Tuesday, February 23, 2010

A Question at Dinner

Sitting in a restaurant last night, there was an interesting conversation. John, Arlie, and I were discussing the US Civil War. Arlie is a true millenial - meaning the generation that grew up with electronics, the internet, and have no aspiration to research anything because they can "google" it.

Here's how the conversation went:

John: "So how long was the Civil War?"
Arlie: "Um... ten years?"
Me: "No, it only lasted four."
Me: "Who was president during the civil war?"
Arlie: "Abraham Lincoln"
John: "Well at least you know that."

Then the waitress comes by, herself the ripe old age of 23. John quizzed her too.
John: "Do you know how many years the Civil War lasted?"
Waitress: "Um... I dunno. 7?"
John: "Actually it lasted four years from 1861 to 1865"
Waitress: "Really? I had no idea I'm a communications/journalism major so I don't do much in the way of history"

A little later the waitress returns from the kitchen with something, and said:
Waitress: "I asked the people in the kitchen how long the civil war lasted. None of them knew but the one guy pulled out his phone and said he could 'look it up'."

Sigh. What are they teaching in schools these days? How to Google questions on your iPhone? I would give the benefit of the doubt if I didn't have this conversation daily with different students on different subjects. I once had a conversation with a student and told them that I wanted to visit Italy. His reply was, "Is there anything to see in Italy?"


Susan at Stony River said...

Oh boy. I have a niece who lives in Maryland, and some of the ignorance that comes out of her mouth nearly knocks me down. She's forty.

Why isn't it *embarassing* to be caught knowing nothing of Italy, or the basic facts surrounding the Civil War (in WV of all places, whose history is so tied to that era)? Occasionally I've hit a blank in my knowledge of something, and felt mortified. Then you see national-level politicians on TV who don't even know where Korea is---what happened to us?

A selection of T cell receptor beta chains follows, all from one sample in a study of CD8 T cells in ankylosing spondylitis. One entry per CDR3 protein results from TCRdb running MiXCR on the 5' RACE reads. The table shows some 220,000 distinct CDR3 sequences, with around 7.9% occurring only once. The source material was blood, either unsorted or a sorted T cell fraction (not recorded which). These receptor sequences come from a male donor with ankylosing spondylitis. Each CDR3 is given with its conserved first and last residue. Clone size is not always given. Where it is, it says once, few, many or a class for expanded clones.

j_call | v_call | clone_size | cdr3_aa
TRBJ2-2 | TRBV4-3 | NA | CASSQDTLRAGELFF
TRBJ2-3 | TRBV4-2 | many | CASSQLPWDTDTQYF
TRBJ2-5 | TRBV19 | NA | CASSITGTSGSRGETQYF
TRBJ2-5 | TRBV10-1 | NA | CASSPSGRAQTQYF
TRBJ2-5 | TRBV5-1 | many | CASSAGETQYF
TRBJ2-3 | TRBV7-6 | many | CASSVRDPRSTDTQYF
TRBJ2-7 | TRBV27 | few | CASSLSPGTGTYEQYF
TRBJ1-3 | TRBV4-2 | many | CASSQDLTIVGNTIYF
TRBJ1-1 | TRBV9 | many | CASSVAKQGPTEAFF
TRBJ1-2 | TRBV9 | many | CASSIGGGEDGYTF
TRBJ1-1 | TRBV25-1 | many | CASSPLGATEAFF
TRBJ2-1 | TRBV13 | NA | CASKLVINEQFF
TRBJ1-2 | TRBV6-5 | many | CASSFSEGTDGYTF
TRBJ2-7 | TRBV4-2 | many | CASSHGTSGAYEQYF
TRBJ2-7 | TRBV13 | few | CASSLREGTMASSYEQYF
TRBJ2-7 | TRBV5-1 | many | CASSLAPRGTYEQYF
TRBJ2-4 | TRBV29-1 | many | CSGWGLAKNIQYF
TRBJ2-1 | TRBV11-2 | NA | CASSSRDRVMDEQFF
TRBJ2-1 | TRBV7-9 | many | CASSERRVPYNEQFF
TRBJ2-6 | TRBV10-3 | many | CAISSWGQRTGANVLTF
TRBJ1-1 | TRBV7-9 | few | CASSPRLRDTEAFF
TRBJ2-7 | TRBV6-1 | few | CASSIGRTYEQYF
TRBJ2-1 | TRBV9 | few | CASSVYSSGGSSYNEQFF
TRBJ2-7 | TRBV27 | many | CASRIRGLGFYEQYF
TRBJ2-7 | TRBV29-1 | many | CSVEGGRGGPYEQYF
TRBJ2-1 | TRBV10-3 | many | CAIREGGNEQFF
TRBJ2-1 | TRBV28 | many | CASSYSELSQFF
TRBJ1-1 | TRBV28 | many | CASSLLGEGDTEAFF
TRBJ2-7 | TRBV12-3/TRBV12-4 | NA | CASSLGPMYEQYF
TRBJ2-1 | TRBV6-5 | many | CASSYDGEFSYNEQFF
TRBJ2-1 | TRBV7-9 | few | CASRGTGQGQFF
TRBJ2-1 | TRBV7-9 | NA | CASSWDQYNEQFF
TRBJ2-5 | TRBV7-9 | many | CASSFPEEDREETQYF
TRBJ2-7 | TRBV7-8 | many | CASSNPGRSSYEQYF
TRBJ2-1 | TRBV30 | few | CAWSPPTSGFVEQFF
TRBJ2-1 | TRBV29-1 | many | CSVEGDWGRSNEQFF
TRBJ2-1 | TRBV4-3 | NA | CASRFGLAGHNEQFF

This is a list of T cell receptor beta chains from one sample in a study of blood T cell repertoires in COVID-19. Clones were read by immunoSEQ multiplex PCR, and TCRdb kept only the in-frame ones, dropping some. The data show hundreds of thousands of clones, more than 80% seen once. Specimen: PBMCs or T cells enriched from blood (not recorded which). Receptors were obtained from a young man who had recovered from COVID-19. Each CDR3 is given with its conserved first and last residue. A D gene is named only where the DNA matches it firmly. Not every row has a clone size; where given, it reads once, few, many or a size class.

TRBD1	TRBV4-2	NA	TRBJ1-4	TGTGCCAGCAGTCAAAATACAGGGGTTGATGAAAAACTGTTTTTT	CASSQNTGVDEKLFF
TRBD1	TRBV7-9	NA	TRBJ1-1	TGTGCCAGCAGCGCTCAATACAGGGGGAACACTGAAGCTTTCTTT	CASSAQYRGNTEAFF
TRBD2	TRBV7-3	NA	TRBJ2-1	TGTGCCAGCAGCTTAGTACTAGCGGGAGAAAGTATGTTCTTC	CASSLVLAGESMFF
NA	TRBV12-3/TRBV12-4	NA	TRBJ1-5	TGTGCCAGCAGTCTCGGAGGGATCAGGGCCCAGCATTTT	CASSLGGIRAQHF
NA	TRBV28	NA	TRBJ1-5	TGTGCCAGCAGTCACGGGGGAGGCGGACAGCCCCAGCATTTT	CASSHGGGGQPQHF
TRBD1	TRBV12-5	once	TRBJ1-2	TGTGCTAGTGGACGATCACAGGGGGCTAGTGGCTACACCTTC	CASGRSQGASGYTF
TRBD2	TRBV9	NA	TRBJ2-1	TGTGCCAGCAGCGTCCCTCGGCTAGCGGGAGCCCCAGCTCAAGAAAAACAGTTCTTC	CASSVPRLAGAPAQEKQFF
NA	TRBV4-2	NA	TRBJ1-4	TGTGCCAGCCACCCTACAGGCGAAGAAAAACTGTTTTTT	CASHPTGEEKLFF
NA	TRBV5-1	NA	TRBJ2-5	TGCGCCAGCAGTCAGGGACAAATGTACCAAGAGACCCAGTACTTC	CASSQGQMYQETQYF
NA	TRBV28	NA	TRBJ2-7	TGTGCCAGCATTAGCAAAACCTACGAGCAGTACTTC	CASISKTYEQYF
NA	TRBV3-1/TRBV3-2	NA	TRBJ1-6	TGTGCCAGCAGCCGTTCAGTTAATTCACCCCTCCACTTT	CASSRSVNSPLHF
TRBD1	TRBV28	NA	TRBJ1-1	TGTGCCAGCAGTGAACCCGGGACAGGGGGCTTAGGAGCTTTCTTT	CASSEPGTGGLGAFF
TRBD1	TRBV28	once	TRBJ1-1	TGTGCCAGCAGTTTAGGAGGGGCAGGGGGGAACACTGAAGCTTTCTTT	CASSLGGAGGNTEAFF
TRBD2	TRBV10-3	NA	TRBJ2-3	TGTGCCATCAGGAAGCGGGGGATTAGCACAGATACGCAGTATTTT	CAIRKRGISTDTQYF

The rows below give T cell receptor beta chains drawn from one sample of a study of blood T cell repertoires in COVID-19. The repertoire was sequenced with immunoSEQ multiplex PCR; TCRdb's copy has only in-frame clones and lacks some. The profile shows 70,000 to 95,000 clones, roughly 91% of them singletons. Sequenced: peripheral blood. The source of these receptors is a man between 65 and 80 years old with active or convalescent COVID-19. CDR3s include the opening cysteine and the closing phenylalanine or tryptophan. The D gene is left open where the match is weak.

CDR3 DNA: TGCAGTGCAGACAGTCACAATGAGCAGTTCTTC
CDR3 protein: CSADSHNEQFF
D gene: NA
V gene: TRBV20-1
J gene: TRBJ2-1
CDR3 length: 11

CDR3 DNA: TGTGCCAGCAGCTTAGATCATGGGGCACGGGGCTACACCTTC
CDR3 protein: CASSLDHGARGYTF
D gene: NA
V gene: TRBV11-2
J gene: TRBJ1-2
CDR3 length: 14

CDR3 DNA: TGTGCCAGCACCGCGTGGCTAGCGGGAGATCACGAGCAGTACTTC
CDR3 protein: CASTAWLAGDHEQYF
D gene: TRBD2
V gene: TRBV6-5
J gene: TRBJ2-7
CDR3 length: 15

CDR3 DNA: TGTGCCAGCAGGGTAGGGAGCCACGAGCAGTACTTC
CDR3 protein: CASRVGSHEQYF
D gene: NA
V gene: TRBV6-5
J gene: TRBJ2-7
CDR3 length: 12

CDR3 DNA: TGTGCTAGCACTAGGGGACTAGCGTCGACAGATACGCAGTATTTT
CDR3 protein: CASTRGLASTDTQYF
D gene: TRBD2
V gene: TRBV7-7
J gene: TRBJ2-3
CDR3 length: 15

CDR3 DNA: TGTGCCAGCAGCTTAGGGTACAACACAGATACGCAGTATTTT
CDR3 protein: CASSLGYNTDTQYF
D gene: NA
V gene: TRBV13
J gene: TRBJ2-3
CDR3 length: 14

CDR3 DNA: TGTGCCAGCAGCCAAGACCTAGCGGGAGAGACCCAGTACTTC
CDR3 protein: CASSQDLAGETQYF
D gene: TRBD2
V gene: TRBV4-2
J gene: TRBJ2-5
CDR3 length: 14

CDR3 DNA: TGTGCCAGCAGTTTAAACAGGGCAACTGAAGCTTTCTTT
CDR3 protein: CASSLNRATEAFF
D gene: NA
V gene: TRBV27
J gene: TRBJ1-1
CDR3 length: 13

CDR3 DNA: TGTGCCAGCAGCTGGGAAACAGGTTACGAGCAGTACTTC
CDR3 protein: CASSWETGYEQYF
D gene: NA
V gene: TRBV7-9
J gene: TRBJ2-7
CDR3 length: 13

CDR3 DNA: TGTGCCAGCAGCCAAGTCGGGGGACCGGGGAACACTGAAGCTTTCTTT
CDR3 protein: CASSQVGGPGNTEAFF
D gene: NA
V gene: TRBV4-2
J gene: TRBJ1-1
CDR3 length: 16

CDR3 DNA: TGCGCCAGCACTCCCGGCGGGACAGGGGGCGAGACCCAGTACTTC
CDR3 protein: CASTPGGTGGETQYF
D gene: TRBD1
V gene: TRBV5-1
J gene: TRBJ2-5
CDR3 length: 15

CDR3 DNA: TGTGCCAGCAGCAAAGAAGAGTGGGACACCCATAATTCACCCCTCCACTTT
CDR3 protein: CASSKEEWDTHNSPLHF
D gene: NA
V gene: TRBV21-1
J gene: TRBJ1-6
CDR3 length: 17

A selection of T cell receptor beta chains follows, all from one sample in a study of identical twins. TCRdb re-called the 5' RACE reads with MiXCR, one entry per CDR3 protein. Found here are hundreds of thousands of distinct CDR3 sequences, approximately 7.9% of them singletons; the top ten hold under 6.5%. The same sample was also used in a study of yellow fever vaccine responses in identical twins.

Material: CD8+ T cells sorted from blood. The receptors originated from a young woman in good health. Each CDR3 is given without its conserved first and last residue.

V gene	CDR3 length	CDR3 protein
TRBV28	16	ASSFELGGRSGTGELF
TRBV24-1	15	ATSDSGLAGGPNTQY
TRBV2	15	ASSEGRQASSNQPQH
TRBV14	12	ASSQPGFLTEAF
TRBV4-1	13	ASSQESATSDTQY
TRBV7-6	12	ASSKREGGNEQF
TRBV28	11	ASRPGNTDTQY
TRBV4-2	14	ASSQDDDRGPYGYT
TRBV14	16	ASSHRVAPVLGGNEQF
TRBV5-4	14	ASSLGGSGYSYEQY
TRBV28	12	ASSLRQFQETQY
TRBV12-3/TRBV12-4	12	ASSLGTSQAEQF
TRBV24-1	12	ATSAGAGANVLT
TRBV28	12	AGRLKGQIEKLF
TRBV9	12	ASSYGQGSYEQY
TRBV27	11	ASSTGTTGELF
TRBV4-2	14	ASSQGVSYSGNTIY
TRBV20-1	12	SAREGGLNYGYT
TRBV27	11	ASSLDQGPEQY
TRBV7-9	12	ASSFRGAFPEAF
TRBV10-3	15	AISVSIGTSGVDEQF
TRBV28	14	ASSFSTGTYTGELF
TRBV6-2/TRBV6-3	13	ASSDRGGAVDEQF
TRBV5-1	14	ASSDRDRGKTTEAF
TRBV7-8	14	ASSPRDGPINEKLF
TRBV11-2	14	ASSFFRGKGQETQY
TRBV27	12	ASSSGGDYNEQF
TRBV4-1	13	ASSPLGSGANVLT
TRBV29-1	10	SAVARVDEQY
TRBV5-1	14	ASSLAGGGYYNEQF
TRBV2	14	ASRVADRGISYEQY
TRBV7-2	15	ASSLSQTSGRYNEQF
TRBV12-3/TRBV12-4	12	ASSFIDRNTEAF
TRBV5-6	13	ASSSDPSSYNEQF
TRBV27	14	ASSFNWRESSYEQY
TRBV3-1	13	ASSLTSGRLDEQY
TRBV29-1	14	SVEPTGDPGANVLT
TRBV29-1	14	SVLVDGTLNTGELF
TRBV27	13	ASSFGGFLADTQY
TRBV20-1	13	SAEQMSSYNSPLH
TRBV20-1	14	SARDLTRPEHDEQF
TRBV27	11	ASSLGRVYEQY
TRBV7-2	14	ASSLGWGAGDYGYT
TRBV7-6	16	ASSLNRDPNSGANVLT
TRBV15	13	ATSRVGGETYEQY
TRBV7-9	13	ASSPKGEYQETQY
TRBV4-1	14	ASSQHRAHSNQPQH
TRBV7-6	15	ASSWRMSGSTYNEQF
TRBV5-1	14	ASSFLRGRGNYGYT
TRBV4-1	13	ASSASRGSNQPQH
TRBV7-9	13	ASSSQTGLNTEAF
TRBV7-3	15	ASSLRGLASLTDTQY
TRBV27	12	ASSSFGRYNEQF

Angela said...

I had breakfast this morning by myself and I noticed a man at a table with his son. The son was either texting or surfing! It really made me want to say something. Their food arrived and the boy in his early 20's put the phone away and he actually talked to the dad. Then I glanced back again and noticed that the dad was talking on his phone! lol What has happened to people that makes them think that the person on the phone is more important than the person they are with!

My daughter is 12 and in the 6th grade. Last week she wanted to look up her definitions on the internet! I said No! Use your book! She said it was easier to use the internet. I told her I don't care! lol

I hope it doesn't snow that much at your house tomorrow!

Jason Burns said...

I agree, Susan. West Virginians, of all people, should understand the civil war because it is OUR history. I don't get it - why someone would purposefully choose to be ignorant. And if I say that, they look at me like I'm the ridiculous one!

And breakfast (or any meal) by yourself is great for people watching. I'm sure that the whole time you were watching the father and son, Angela, they didn't notice you. They never do - the electronics have their attention. I'm waiting for the day when students get run over for not looking before they cross the street, and all because they have their head stuck in a text message.

They're calling for 3-6 inches of more snow here, unless of course the weather changes. It's drizzling rain already. Oh well, if the power goes out I can read books by kerosene lamplight.

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